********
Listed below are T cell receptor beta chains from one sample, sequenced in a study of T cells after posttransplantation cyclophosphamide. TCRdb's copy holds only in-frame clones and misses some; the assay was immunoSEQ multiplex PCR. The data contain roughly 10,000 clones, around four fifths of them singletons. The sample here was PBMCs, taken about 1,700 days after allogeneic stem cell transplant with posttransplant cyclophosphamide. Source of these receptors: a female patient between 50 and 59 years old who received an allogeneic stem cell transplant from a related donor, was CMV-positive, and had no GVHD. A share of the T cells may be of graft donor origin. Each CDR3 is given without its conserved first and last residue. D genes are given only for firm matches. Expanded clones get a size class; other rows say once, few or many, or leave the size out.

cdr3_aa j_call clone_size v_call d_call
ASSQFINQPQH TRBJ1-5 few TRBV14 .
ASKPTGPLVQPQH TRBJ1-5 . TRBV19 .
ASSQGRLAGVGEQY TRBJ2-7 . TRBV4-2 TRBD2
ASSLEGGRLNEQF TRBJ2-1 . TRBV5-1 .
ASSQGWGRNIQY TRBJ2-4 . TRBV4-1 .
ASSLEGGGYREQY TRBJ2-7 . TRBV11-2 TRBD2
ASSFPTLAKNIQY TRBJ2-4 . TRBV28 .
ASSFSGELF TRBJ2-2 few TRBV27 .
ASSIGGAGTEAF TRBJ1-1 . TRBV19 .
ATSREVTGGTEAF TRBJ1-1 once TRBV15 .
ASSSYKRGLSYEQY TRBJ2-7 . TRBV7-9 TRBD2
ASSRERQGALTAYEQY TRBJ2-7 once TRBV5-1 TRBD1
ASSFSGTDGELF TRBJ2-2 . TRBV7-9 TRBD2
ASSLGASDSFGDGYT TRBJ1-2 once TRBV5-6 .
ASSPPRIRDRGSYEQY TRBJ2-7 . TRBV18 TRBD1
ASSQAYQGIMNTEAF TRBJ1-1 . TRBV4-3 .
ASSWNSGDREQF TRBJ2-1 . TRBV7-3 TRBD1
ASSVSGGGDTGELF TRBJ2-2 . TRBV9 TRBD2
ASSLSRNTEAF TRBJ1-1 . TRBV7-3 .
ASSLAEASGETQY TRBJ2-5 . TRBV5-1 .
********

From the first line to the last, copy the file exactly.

Listed below are T cell receptor beta chains from one sample, sequenced in a study of T cells after posttransplantation cyclophosphamide. TCRdb's copy holds only in-frame clones and misses some; the assay was immunoSEQ multiplex PCR. The data contain roughly 10,000 clones, around four fifths of them singletons. The sample here was PBMCs, taken about 1,700 days after allogeneic stem cell transplant with posttransplant cyclophosphamide. Source of these receptors: a female patient between 50 and 59 years old who received an allogeneic stem cell transplant from a related donor, was CMV-positive, and had no GVHD. A share of the T cells may be of graft donor origin. Each CDR3 is given without its conserved first and last residue. D genes are given only for firm matches. Expanded clones get a size class; other rows say once, few or many, or leave the size out.

cdr3_aa j_call clone_size v_call d_call
ASSQFINQPQH TRBJ1-5 few TRBV14 .
ASKPTGPLVQPQH TRBJ1-5 . TRBV19 .
ASSQGRLAGVGEQY TRBJ2-7 . TRBV4-2 TRBD2
ASSLEGGRLNEQF TRBJ2-1 . TRBV5-1 .
ASSQGWGRNIQY TRBJ2-4 . TRBV4-1 .
ASSLEGGGYREQY TRBJ2-7 . TRBV11-2 TRBD2
ASSFPTLAKNIQY TRBJ2-4 . TRBV28 .
ASSFSGELF TRBJ2-2 few TRBV27 .
ASSIGGAGTEAF TRBJ1-1 . TRBV19 .
ATSREVTGGTEAF TRBJ1-1 once TRBV15 .
ASSSYKRGLSYEQY TRBJ2-7 . TRBV7-9 TRBD2
ASSRERQGALTAYEQY TRBJ2-7 once TRBV5-1 TRBD1
ASSFSGTDGELF TRBJ2-2 . TRBV7-9 TRBD2
ASSLGASDSFGDGYT TRBJ1-2 once TRBV5-6 .
ASSPPRIRDRGSYEQY TRBJ2-7 . TRBV18 TRBD1
ASSQAYQGIMNTEAF TRBJ1-1 . TRBV4-3 .
ASSWNSGDREQF TRBJ2-1 . TRBV7-3 TRBD1
ASSVSGGGDTGELF TRBJ2-2 . TRBV9 TRBD2
ASSLSRNTEAF TRBJ1-1 . TRBV7-3 .
ASSLAEASGETQY TRBJ2-5 . TRBV5-1 .